Batmans ride over the years

With the release of the trailer of upcoming Batman vs Superman: Dawn of Justice , the Batmobile once again became an attraction among the Batman fans. Its all new design with its sharp curves and upgraded specification, it has became a part of talks.

75 years, the Batmobile has captivated readers and viewers alike with its mix of futuristic design and American muscle. Batman’s car or Batmobile has always been an attraction linked with Batman series for decades. Over the years Batmobile has evolved and caught the eyes of Batman followers. Here are some of the Batmobiles with are still recalled by Batman fans.

Batman drove a simple red sedan in the early comics and a Cadillac in the 1940s serials. Something more iconic was needed for the 1960s series. Designer George Barris was given just 15 days and $15,000 to come up with a car suitable for the crime fighter. As the base, he used a Lincoln Futura concept car that Ford ultimately sold him for $1. The ride was originally painted dull gray with white trim, but when that didn’t look captivating enough, it was changed to the familiar gloss black with red striping. The “jet engine” sticking out of the back was actually a five-gallon paint can. Actor Adam West did much of the driving, much to co-star Burt Ward’s chagrin. Ward was said to be terrified.   

1989’s “Batman” Director Tim Burton was after a “tough” and imposing car to match the darker tone of the film. The design was, in part, based on salt-flat racers from the 1930s. When the car was being built, designers realized they’d forgotten one important element: a door. It was quickly decided Batman would get in and out through a sliding canopy on top, like a jet fighter. Unfortunately, Batman’s ears kept getting caught in the closure, so a special cowl with shorter ones was created just for riding in the car. The paint job was also problematic; it easily scratched. In one scene, Kim Basinger can be seen taking off her shoes before getting out of the Batmobile because the heels would have scratched the finish.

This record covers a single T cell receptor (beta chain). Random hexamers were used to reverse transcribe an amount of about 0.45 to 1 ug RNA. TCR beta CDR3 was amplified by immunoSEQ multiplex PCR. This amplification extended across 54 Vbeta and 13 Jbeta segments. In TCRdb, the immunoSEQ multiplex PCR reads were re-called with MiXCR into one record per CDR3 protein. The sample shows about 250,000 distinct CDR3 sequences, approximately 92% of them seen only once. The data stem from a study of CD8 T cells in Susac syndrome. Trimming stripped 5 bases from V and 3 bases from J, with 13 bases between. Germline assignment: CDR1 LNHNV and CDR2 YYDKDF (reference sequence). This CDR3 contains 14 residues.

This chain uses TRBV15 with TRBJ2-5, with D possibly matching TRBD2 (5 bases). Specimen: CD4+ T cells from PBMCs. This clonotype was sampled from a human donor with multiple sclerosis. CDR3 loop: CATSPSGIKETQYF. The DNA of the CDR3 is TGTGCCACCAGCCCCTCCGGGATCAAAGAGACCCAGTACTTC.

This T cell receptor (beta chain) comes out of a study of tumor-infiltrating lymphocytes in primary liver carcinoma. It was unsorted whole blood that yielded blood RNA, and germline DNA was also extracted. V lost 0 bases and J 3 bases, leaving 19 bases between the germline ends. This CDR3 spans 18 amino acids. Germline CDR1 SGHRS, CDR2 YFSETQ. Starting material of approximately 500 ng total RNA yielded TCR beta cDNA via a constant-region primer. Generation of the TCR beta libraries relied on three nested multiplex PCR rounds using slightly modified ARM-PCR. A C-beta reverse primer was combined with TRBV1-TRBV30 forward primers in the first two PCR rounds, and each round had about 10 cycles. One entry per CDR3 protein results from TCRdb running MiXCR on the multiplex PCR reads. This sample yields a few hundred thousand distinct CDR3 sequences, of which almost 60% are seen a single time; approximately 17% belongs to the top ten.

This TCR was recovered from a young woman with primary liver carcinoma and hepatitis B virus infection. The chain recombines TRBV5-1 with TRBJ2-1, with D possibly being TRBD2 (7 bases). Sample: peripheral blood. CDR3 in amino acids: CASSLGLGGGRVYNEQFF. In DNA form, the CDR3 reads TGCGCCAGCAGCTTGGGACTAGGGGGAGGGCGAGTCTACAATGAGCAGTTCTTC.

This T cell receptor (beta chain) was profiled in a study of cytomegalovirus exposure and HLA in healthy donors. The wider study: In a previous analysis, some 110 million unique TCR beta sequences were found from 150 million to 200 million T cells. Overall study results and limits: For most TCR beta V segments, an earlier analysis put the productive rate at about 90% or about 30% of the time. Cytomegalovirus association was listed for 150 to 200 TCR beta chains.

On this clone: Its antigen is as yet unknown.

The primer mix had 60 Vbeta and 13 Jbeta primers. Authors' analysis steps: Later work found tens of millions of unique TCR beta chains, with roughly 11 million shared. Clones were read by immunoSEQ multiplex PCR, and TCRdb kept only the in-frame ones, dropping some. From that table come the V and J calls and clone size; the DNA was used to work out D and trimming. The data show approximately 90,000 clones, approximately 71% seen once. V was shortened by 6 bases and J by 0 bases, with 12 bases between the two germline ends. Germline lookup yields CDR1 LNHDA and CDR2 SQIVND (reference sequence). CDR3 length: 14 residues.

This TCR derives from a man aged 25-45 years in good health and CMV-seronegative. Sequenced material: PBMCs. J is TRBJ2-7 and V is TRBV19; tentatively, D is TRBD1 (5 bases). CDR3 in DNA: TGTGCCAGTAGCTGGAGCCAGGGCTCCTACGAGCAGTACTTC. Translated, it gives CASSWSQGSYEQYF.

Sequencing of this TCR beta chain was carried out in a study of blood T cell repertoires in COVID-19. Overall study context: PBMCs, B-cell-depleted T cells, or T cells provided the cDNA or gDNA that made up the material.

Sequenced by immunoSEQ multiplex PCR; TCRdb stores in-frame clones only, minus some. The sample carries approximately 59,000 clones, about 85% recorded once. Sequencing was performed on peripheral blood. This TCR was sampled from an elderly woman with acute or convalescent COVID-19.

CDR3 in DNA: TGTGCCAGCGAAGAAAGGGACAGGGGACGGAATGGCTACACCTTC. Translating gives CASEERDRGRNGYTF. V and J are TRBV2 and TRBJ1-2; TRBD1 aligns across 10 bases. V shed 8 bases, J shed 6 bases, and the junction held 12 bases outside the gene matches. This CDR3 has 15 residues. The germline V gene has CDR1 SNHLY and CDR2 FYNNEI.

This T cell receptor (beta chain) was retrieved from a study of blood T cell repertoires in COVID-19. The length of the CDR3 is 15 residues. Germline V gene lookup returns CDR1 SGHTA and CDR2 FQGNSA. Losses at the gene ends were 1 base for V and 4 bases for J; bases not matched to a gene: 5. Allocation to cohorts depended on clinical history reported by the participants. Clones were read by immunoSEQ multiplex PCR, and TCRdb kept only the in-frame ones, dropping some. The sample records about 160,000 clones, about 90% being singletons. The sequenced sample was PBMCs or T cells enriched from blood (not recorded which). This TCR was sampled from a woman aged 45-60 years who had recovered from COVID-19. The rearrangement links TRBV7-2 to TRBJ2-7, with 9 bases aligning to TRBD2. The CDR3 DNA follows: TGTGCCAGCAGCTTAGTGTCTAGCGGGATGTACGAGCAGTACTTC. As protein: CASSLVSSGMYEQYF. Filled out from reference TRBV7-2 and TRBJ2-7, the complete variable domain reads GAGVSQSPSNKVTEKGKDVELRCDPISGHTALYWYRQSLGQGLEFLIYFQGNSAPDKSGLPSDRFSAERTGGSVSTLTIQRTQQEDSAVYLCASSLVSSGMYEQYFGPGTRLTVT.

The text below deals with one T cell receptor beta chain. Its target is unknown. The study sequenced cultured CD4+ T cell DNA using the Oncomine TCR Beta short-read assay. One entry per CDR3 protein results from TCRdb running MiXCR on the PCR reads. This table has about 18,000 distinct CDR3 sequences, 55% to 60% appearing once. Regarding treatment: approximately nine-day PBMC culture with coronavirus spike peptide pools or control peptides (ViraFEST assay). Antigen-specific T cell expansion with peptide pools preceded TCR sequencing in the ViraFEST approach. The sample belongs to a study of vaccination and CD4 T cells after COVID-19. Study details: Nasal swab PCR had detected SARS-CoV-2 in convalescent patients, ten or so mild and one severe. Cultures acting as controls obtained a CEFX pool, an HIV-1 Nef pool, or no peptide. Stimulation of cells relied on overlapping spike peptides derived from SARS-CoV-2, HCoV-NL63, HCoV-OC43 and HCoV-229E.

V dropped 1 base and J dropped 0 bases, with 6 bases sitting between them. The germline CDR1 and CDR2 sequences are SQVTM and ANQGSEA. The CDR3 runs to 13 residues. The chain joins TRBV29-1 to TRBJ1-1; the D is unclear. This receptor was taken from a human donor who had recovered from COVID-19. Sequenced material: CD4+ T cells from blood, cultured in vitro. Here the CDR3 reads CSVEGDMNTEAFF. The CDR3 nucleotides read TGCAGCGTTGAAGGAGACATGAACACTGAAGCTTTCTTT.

1995’s “Batman Forever” Director Joel Schumacher initially asked “Alien” designer HR Giger to offer his take on the vehicle. He returned with a highly detailed, X-shaped car that was ultimately deemed too difficult to build. Designers took inspiration for the finished product not from existing cars, but from jellyfish and deep-sea creatures. The car is made of carbon fiber, like some jets, and its flame-throwing engine on the back came from a hot-air balloon. The first time the designers tested it, the blast set off sprinklers inside the machine shop.

1997’s “Batman & Robin” Generally, filmmakers build multiple cars for different purposes and in case one gets damaged. This model proved so expensive, only one was built. (Much of its time onscreen is done with models and CG.) The longer body was inspired by 1930s cars. No commercial tires would fit it, so designers used a custom set that had no tread. A customized Batman logo was cut into each, leaving a Bat-track wherever the car drove.

2005’s “Batman Begins” Director Chris Nolan insisted on a more practical approach to the vehicle, something based on science and real-world logic. The result was a tank-like car that began life as a combo of Lamborghini and Humvee, with an airplane cockpit glued on top. The Tumbler, as it’s called, was outfitted with 44-inch monster truck tires and a Chevy V-8 engine. It was capable of such great speeds that for its return in 2008’s “The Dark Knight,” the production’s Mercedes camera-car had to be supercharged to keep up. Driving it was no picnic. Christian Bale describes the noise inside as “like having Ozzy Osbourne screaming in your ear.” The front window was also so small that lipstick cameras had to be affixed to the outside, feeding a picture to monitors inside for the stunt driver to see.


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